In a phase III, AGILE study, ivosidenib and azacitidine significantly improved event-free survival (EFS), response, and overall survival (OS) as compared with placebo and azacitidine in patients with newly diagnosed IDH1-mutated acute myeloid leukaemia (AML) who were ineligible for induction chemotherapy. This clinical benefit is supported by favourable health-related quality of life, incidences of transfusion independence, and the expected constellation of adverse events associated with treatment for acute leukaemia. The study findings are published by AGILE investigators in 21st April 2022 issue of The New England Journal of Medicine.
The authors wrote in the study background that somatic mutations in the gene encoding isocitrate dehydrogenase 1 (IDH1) occur in 6-10% of patients with AML. Several studies have suggested that IDH1-mutated AML is associated with older age and a poorer prognosis, especially in the context of a normal karyotype.
Older patients and those unable to receive intensive induction chemotherapy (unfit patients) receive less intensive, non-curative regimens. Addition of venetoclax to azacitidine has been associated with a significant improvement in OS among unfit patients with mutation-agnostic AML. Despite this progress, unfit patients with AML have poor outcomes. One strategy to improve outcomes is to use new agents that target molecular alterations.
Ivosidenib is a first-in-class, oral, potent, targeted small-molecule inhibitor of mutated IDH1. It has shown clinical activity as a single agent in studies involving patients with haematologic malignancies and solid tumours. Data from a phase Ib study that involved 23 patients with newly diagnosed IDH1-mutated AML showed encouraging clinical activity with ivosidenib and azacitidine combination therapy.
Ivosidenib monotherapy is approved in the US for adults with relapsed or refractory IDH1-mutated AML or patients with newly diagnosed IDH1-mutated AML who are 75 years of age or older or who have coexisting conditions that preclude intensive chemotherapy.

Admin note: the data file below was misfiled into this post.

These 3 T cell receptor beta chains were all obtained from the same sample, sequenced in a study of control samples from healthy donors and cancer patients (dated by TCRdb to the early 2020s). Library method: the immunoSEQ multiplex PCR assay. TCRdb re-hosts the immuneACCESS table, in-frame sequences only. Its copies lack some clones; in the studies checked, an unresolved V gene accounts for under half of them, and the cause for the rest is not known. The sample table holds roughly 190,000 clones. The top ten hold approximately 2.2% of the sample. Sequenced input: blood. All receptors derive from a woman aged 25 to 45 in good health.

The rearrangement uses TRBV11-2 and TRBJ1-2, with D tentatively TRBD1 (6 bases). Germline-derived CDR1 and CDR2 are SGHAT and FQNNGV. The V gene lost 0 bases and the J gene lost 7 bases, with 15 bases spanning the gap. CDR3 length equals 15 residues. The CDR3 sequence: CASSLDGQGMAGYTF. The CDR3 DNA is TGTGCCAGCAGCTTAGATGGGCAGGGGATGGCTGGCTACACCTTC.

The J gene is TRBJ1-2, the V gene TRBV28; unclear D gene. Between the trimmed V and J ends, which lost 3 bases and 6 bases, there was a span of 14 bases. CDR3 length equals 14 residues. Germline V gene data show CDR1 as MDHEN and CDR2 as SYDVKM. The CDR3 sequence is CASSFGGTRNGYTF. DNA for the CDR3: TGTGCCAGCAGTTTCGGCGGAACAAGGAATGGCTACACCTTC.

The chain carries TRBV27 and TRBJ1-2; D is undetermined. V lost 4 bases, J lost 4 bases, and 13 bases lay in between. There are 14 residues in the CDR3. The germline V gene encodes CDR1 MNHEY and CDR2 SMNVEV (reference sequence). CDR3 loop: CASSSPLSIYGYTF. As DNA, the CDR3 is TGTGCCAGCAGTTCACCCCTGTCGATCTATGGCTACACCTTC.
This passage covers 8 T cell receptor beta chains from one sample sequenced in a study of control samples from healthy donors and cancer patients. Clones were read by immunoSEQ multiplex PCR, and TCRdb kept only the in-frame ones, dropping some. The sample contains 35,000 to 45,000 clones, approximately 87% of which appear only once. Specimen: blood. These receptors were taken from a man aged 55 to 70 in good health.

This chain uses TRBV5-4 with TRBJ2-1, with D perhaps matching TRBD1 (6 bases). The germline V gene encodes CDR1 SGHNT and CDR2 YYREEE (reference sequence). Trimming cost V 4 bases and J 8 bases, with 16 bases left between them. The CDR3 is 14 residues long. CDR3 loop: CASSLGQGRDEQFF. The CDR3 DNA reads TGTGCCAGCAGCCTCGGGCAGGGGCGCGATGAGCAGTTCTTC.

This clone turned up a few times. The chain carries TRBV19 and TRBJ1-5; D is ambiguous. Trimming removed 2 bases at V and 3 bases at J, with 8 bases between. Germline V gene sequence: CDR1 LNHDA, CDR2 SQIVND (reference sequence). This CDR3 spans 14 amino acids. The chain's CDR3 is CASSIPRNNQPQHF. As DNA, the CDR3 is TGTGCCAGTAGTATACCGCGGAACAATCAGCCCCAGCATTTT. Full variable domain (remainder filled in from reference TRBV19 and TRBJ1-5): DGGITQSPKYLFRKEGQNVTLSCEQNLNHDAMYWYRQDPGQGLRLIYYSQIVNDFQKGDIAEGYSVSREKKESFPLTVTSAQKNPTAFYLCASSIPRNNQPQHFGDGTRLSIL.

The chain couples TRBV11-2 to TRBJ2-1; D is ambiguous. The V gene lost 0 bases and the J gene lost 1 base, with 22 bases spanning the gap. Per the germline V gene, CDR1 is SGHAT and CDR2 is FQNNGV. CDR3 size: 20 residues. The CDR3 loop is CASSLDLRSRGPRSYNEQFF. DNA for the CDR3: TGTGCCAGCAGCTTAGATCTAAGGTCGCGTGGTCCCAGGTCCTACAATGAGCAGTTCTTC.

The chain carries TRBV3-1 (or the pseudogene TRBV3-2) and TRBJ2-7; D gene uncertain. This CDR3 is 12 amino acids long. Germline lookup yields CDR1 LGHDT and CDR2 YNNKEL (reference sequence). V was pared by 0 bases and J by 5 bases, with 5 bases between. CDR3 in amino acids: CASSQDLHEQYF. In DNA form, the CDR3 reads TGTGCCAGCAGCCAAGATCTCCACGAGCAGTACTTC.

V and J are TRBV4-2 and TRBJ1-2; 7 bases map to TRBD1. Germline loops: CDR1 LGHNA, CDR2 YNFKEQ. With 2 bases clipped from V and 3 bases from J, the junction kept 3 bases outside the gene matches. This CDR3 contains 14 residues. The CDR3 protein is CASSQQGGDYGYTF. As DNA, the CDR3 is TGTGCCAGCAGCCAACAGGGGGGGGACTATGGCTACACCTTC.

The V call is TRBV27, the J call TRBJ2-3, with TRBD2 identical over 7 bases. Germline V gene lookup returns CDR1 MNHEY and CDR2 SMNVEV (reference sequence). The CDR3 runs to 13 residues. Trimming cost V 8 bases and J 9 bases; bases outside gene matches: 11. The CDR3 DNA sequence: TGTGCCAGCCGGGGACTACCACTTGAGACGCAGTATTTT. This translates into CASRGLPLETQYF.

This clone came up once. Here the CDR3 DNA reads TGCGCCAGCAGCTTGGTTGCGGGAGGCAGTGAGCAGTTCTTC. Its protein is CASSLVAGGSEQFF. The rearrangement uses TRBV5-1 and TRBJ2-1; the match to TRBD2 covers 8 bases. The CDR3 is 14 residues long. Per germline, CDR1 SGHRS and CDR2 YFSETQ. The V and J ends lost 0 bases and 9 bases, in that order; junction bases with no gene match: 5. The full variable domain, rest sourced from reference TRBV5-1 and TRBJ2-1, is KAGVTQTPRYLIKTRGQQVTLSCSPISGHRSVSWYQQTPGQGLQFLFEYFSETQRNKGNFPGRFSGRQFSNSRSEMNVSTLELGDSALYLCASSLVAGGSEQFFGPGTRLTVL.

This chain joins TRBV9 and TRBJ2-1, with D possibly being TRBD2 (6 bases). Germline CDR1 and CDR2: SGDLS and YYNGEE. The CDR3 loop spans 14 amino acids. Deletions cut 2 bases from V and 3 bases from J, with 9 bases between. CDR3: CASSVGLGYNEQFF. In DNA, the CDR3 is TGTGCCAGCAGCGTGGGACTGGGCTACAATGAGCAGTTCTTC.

In the AGILE, phase III study, the investigators randomly assigned patients with newly diagnosed IDH1-mutated AML who were ineligible for intensive induction chemotherapy to receive oral ivosidenib and subcutaneous or intravenous azacitidine or to receive matched placebo and azacitidine. The primary endpoint was EFS, defined as the time from randomisation until treatment failure (e.g. the patient did not have complete remission by week 24), relapse from remission, or death from any cause, whichever occurred first.
The intention-to-treat population included 146 patients, 72 in the ivosidenib and azacitidine group and 74 in the placebo and azacitidine group.
At a median follow-up of 12.4 months, EFS was significantly longer in the ivosidenib and azacitidine group than in the placebo and azacitidine group (hazard ratio [HR] for treatment failure, relapse from remission, or death 0.33, 95% confidence interval [CI] 0.16 to 0.69; p = 0.002). The estimated probability that a patient would remain event-free at 12 months was 37% in the ivosidenib and azacitidine group and 12% in the placebo and azacitidine group.
The median OS was 24.0 months with ivosidenib and azacitidine and 7.9 months with placebo and azacitidine (HR for death 0.44, 95% CI 0.27 to 0.73; p = 0.001).
Common adverse events of grade 3 or higher included febrile neutropenia (28% with ivosidenib and azacitidine and 34% with placebo and azacitidine) and neutropenia (27% and 16%, respectively); the incidence of bleeding events of any grade was 41% and 29%, respectively. The incidence of infection of any grade was 28% with ivosidenib and azacitidine and 49% with placebo and azacitidine. Differentiation syndrome of any grade occurred in 14% of the patients receiving ivosidenib and azacitidine and 8% of those receiving placebo and azacitidine.
The authors commented that this phase III study showed that combination therapy with ivosidenib and azacitidine was associated with adverse events similar to those attributed to treatment for acute leukaemia and was effective in extending EFS, increasing the likelihood of complete remission, and prolonging OS among patients with IDH1-mutated AML who were older or otherwise ineligible for induction chemotherapy. Durable and deep responses, with frequent IDH1 mutation clearance, occurred in patients who received ivosidenib and azacitidine, a finding that highlights the benefit of targeting the mutated IDH1 protein.
Furthermore, favourable health-related quality of life and incidences of transfusion independence support the clinical benefit of ivosidenib and azacitidine. The performance of the control group is consistent with previous reports indicating poor outcomes with azacitidine in patients with IDH1-mutated AML. Overall, the combination of ivosidenib and azacitidine was associated with few treatment discontinuations due to toxic effects.
The study was supported by Agios Pharmaceuticals. Servier Pharmaceuticals has completed the acquisition of the Agios oncology business.
Montesinos P, Recher C, Vives S, et al. Ivosidenib and Azacitidine in IDH1-Mutated Acute Myeloid Leukemia. N Engl J Med 2022;386:1519-1531.